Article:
Sunset Silhouttes in the Sea :)
Trip Start Dec 20, 2010
5Trip End Dec 27, 2010
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Sindhudurg was one of Shivaji's strongest sea forts, just off a very important port of that time, Malvan. The fort is a marvel considering it was offshore, on a small island. The distance can only be traveled fully by boat in high tide; during low tide, the island can only be reached after clambering over a rock zone! The other side of the fort is of course the wide open sea. The entrance to the fort is a well curved sinusoidal affair; if you don't go around the curvy side, you wont know the entrance is there at all! This much is obvious, he efficacy of the fort as a defense outpost; but how life must have been inside the fort is left to imagination. The fort had been plundered so many times and burned aground, that almost all of the erstwhile grand structures are no more. There are still some people who live there, in small houses, but that is about it.
We reached at low tide, and clambered over the rocks alongwith a multitude of humanity that the ferry boats spewed out every few minutes. This throng trying to reach the fort is met head on by a throng heading back from the fort, making for a virtual cacophony of voices at a narrow bottle neck of a strip close to the fort. I wonder how many people fall in this mess each day?
Anyway, the lovely fort and the sea made the photographing kids shutter happy (a la trigger happy!) and as we slowly moved toward the fort, we saw a lot of squishy sea cucumbers, scurrying crabs, a few birds and some green corals (pics?). Mahua was prancing around rocks with admirable ease inspite of her foot :)
We were fort-unate (hee hee sorry, too much time with Geetha!) to be atop a massive parapet on the seaward side when the sun was making up its mind to set. Along the wall to the right we could glimpse the Queen's beach, quite private and undisturbed. In front of us was the blue sea, with the sky just bursting into a flame of orange and yellow as we were leaving the fort. As the boat was taking us back to the mainland, the whole scene was drenched with a sunset colors that were simply awesome. The fiery background made each shape stand out in inky contrast! The fort itself looked like an enormous, randomly constructed shape. A big mid section tapering on either side where the island was trailing off into the sea; coconut trees who looked out over the wall as if attempting to survey the outside world, with their leaves swaying madly to the brisk sea breeze.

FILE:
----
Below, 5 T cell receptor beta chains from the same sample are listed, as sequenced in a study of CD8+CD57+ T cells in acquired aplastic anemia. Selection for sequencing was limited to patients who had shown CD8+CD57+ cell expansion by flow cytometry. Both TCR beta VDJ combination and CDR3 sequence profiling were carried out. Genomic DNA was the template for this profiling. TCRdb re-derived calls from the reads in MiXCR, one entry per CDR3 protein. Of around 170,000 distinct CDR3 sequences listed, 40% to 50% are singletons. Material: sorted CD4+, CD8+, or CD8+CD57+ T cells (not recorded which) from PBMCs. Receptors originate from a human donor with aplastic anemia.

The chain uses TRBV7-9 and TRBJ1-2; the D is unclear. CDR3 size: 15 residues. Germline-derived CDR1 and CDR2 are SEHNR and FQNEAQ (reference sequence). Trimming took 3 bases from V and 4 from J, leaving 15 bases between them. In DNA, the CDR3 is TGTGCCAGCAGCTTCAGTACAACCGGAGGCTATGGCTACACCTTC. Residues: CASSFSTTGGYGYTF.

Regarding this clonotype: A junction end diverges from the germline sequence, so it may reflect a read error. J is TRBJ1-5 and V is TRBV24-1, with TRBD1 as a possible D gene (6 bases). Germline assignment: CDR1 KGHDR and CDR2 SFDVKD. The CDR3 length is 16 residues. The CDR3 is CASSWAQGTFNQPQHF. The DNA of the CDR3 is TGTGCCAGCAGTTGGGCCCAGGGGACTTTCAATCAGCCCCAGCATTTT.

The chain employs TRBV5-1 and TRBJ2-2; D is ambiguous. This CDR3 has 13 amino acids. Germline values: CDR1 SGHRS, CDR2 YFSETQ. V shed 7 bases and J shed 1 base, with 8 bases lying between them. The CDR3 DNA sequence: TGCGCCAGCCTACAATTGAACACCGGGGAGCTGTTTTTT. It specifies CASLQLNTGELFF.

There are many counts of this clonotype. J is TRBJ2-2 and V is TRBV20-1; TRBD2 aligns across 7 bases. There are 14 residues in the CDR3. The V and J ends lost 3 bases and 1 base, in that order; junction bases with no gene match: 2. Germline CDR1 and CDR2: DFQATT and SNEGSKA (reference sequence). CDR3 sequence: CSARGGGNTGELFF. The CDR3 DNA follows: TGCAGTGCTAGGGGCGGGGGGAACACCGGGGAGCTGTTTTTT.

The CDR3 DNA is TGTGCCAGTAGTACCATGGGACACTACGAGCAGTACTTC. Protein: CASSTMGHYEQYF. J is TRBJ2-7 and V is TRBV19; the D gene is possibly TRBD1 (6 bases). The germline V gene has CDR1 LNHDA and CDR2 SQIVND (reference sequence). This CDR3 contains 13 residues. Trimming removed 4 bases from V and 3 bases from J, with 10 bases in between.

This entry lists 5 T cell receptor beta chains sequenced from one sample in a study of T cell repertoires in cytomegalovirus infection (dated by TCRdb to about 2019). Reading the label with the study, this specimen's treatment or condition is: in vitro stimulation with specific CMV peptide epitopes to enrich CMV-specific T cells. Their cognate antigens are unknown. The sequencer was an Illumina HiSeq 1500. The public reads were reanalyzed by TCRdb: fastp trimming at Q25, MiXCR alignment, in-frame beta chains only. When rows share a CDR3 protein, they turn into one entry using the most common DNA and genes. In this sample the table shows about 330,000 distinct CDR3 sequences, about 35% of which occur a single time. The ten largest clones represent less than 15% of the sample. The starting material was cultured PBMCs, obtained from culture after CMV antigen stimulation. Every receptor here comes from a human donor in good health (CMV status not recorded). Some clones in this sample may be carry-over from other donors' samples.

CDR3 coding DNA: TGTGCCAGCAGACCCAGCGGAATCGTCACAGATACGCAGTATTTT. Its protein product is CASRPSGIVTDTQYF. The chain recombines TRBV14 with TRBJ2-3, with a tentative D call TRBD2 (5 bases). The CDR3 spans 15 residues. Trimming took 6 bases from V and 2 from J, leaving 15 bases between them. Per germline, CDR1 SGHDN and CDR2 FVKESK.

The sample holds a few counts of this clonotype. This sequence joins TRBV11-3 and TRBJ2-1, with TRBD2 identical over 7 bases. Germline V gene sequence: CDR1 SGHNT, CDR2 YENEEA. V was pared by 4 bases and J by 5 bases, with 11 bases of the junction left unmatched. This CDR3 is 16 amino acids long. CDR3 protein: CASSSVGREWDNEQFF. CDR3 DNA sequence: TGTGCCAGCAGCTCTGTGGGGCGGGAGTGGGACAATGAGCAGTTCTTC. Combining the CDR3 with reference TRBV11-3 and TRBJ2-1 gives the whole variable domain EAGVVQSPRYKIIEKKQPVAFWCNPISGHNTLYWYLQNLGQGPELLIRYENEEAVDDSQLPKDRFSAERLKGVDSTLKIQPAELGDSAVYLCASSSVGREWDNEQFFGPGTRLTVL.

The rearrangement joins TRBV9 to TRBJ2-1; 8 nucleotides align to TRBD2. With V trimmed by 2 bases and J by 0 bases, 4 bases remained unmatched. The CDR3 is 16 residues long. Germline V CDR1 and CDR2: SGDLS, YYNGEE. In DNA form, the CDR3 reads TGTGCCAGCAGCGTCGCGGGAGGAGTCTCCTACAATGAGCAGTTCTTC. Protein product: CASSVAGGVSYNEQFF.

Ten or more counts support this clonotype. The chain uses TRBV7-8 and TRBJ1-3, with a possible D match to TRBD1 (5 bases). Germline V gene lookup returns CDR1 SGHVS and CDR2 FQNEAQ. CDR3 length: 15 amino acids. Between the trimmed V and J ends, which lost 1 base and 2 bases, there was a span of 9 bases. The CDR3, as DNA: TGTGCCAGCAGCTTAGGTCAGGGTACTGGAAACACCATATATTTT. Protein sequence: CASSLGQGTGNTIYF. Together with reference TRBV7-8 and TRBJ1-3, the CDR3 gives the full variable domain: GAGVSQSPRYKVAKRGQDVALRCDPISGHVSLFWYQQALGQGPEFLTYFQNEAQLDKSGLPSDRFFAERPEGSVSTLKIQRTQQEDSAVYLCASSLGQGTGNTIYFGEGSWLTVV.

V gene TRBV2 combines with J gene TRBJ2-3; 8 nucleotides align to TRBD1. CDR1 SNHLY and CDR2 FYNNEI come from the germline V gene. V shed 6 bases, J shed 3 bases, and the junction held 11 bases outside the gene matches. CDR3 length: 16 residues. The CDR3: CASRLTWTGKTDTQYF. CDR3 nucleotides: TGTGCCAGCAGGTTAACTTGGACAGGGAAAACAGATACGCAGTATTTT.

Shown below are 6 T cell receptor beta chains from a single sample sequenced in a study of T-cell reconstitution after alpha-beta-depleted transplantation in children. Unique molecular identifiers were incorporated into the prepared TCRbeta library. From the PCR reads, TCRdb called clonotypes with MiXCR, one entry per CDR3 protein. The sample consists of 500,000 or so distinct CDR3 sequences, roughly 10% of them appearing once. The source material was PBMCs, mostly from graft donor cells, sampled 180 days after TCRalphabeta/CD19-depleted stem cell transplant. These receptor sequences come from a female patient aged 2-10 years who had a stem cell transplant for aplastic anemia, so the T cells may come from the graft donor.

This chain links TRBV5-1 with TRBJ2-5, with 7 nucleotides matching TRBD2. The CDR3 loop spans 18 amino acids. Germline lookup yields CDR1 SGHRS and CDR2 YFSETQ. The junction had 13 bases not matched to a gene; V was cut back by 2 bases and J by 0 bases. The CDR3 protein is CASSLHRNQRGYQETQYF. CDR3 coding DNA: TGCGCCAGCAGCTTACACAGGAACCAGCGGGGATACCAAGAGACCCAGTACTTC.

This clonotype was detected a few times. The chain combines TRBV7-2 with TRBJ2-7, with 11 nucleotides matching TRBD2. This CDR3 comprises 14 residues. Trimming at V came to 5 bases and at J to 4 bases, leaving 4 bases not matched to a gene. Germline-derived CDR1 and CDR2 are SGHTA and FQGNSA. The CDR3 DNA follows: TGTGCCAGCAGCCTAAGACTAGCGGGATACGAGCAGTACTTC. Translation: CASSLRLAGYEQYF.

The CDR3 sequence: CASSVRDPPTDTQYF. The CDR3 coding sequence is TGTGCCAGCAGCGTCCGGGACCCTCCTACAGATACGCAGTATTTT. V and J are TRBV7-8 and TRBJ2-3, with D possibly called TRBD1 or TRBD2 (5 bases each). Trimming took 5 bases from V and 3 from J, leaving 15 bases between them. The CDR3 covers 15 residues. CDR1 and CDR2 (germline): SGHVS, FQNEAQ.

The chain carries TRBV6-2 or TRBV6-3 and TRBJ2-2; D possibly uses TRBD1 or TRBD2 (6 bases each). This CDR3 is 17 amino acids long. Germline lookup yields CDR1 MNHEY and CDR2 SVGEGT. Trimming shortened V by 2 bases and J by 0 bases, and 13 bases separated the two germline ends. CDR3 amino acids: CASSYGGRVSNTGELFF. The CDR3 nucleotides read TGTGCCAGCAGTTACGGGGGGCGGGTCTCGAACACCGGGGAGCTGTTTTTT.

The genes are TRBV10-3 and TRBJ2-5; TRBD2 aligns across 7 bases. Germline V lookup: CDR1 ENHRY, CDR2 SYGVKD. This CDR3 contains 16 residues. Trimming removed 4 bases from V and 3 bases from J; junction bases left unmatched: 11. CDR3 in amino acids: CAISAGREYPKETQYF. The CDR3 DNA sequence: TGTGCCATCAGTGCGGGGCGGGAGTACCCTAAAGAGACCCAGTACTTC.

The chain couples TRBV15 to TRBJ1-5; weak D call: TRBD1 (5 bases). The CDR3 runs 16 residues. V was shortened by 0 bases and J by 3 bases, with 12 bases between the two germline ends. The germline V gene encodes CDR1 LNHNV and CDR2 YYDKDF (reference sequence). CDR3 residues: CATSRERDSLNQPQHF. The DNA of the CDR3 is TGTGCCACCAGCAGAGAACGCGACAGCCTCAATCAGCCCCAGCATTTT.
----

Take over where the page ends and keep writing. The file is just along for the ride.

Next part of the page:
Either side of the fort had the sea broken by massive rocks of every shape imaginable, burnt black as if the very water was aflame! Dotted on the landscape were fishing boats coming home. One especially, rowed by hand, silhouetted against the setting sun, refuses to stop swimming before my eyes - one man standing with the oar, two others sitting, all made whole in brilliant molten black. It was like someone was playing with the contrast of this scene, making the background richer and the shadows inkier, until night arrived and the darkness became absolute.